2 Men Convicted Of Using Bankruptcy To Stop Foreclosure

admin —  January 22, 2009 — Leave a comment

Isaac Yass, 42, a citizen of Israel who has been living in Los Angeles, California, was convicted by a federal jury, along with a codefendant, for running a scam in which homeowners who were behind on their mortgage payments paid them to hold off foreclosure by filing fraudulent bankruptcy petitions.

Yass was convicted on the following charges:

– One count of conspiracy to commit mail fraud and aggravated identity theft

– Six counts of mail fraud

– Six counts of aggravated identity theft

Co-defendant Robert Andrew Blechman, 39, Culver City, California, was convicted on each of the same counts.

During the trial, prosecutors presented evidence that Yass and Blechman conspired to operate a fraudulent service called Stopco claiming to be able to save homeowners who where behind on their mortgage payments from losing their homes. Evidence showed that:

Yass solicited homeowners who were going through foreclosure proceedings. He told them that for a fee he could help them keep their houses.

– The defendants filed fraudulent bankruptcy petitions in federal bankruptcy courts in Topeka, Wichita and Kansas City, Kan. The petitions were filed in the name of nonexistent individuals with businesses that claimed to be part owners of properties that were in foreclosure.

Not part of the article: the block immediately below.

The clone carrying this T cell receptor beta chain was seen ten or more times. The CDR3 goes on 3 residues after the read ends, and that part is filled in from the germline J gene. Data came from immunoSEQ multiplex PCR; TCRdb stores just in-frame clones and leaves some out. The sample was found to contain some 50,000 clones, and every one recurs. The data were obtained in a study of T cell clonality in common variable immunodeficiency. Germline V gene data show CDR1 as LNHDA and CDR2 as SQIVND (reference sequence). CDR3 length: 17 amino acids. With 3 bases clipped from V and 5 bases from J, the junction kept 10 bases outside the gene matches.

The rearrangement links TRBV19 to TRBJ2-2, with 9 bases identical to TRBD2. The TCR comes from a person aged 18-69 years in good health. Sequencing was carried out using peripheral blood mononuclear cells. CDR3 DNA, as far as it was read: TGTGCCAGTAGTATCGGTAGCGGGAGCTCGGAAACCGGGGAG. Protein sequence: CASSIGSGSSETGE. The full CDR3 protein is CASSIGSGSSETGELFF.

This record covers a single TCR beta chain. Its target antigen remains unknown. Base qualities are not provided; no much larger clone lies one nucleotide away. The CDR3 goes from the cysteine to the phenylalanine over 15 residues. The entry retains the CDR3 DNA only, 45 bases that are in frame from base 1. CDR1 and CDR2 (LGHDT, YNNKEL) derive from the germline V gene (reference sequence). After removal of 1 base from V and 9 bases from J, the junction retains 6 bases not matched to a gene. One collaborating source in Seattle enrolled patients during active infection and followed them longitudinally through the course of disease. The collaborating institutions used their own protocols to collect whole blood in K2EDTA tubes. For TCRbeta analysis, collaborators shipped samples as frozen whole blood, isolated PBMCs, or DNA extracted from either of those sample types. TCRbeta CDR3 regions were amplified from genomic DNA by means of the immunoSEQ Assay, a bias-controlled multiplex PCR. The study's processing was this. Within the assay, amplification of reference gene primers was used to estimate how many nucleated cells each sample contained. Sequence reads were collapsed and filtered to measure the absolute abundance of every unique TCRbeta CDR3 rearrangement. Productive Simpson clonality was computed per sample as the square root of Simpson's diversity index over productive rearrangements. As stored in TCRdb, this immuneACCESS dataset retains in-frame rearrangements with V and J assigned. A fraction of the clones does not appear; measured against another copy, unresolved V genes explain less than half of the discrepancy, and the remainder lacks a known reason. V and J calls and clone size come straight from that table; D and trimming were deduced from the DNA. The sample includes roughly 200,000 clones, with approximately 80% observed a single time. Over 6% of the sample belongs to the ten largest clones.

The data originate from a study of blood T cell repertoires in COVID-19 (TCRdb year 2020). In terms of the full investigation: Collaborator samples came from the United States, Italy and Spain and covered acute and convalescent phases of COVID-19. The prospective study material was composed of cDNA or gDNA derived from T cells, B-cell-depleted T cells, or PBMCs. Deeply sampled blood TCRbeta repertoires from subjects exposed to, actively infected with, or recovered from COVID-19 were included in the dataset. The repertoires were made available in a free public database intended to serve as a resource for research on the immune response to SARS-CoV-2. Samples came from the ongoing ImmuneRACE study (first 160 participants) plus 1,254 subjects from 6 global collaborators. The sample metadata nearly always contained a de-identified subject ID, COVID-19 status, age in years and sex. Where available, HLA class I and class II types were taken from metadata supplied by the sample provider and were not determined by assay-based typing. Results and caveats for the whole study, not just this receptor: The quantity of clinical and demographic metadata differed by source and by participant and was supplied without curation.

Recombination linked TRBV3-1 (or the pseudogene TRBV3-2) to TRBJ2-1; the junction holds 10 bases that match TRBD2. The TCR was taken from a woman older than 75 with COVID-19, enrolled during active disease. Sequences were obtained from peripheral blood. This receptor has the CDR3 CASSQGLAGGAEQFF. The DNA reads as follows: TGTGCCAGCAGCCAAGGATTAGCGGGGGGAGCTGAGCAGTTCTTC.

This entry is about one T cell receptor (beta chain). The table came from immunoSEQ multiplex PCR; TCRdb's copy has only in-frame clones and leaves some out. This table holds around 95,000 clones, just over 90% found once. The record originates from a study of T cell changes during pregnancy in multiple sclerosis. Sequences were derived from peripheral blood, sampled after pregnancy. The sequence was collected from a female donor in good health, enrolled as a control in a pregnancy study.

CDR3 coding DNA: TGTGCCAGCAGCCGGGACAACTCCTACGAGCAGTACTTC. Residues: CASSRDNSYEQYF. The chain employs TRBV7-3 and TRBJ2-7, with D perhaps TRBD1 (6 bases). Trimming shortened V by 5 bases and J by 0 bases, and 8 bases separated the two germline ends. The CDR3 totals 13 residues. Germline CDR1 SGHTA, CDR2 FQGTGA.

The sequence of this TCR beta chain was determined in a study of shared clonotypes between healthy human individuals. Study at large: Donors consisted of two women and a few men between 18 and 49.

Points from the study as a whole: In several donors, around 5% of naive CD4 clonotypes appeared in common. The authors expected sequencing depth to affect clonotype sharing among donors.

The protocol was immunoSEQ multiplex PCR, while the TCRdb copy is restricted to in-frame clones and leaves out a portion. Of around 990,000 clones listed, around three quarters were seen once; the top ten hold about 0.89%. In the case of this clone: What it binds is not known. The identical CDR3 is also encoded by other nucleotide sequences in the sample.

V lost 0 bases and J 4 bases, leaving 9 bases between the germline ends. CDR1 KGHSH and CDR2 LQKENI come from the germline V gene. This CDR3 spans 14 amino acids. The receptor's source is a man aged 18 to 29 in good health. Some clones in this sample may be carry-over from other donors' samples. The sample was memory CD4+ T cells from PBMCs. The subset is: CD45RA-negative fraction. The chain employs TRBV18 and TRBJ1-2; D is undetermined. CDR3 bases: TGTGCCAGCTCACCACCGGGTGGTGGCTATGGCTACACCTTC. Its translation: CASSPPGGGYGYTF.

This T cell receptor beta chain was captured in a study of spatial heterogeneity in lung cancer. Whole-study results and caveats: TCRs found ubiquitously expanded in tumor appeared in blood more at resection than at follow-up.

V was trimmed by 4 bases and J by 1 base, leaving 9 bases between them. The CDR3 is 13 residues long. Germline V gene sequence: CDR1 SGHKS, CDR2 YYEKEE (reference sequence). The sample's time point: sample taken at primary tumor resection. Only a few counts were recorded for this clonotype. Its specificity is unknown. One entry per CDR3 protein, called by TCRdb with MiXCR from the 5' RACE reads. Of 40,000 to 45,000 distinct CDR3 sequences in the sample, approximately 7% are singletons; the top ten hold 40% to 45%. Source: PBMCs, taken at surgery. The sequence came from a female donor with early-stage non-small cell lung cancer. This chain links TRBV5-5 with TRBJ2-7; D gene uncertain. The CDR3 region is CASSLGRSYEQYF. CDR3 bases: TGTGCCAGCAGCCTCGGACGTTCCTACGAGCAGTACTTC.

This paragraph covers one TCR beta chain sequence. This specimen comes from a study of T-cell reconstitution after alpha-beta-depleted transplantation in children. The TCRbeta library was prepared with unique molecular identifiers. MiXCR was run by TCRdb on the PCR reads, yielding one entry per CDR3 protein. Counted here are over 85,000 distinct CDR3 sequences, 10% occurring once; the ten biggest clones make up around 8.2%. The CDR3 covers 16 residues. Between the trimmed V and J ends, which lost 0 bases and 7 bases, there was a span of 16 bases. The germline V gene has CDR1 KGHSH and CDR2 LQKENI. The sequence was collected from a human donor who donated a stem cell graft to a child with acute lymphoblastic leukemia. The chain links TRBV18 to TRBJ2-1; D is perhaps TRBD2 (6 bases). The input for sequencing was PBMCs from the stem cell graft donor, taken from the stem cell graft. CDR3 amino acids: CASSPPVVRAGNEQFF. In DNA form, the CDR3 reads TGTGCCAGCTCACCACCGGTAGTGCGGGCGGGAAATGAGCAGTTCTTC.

– The result was an automatic stay in the foreclosures, halting any further actions by creditors against the properties.

The defendants used the U.S.Postal Service to deliver fraudulent petitions to the bankruptcy court. The petitions contained false names and Social Security numbers, and addresses for the creditors that were in fact mailboxes or UPS Store locations in Kansas.

“The defendants used the bankruptcy system to operate an illegal foreclosure rescue scheme, causing harm to financially distressed homeowners and threatening the integrity of the bankruptcy system,” stated Richard Wieland, United States Trustee for Kansas, Oklahoma, and New Mexico (Region 20). “The United States Trustee Program appreciates the cooperative efforts of the United States Attorney’s Office, the Federal Bureau of Investigation, the U.S. Postal Inspection Service, and Social Security Administration Office of Inspector General that led to this conviction.”

Sentencing is set for May 11, 2009. A forfeiture hearing is set for Jan. 22, 2009.Yass and Blechman face a maximum penalty of 30 years in federal prison and a fine up to $1 million on each count of mail fraud, and a mandatory 2 years and a fine up to $250,000 on each count of aggravated identity theft. Acting U.S. Attorney Marietta Parker commended the Federal Bureau of Investigation, the U.S. Postal Inspection Service, the Social Security-Office of Inspector General, the U.S. Trustees Office, Assistant U.S. Attorney Richard Hathaway and Assistant U.S. Attorney Christine Kenney for their work on the case.

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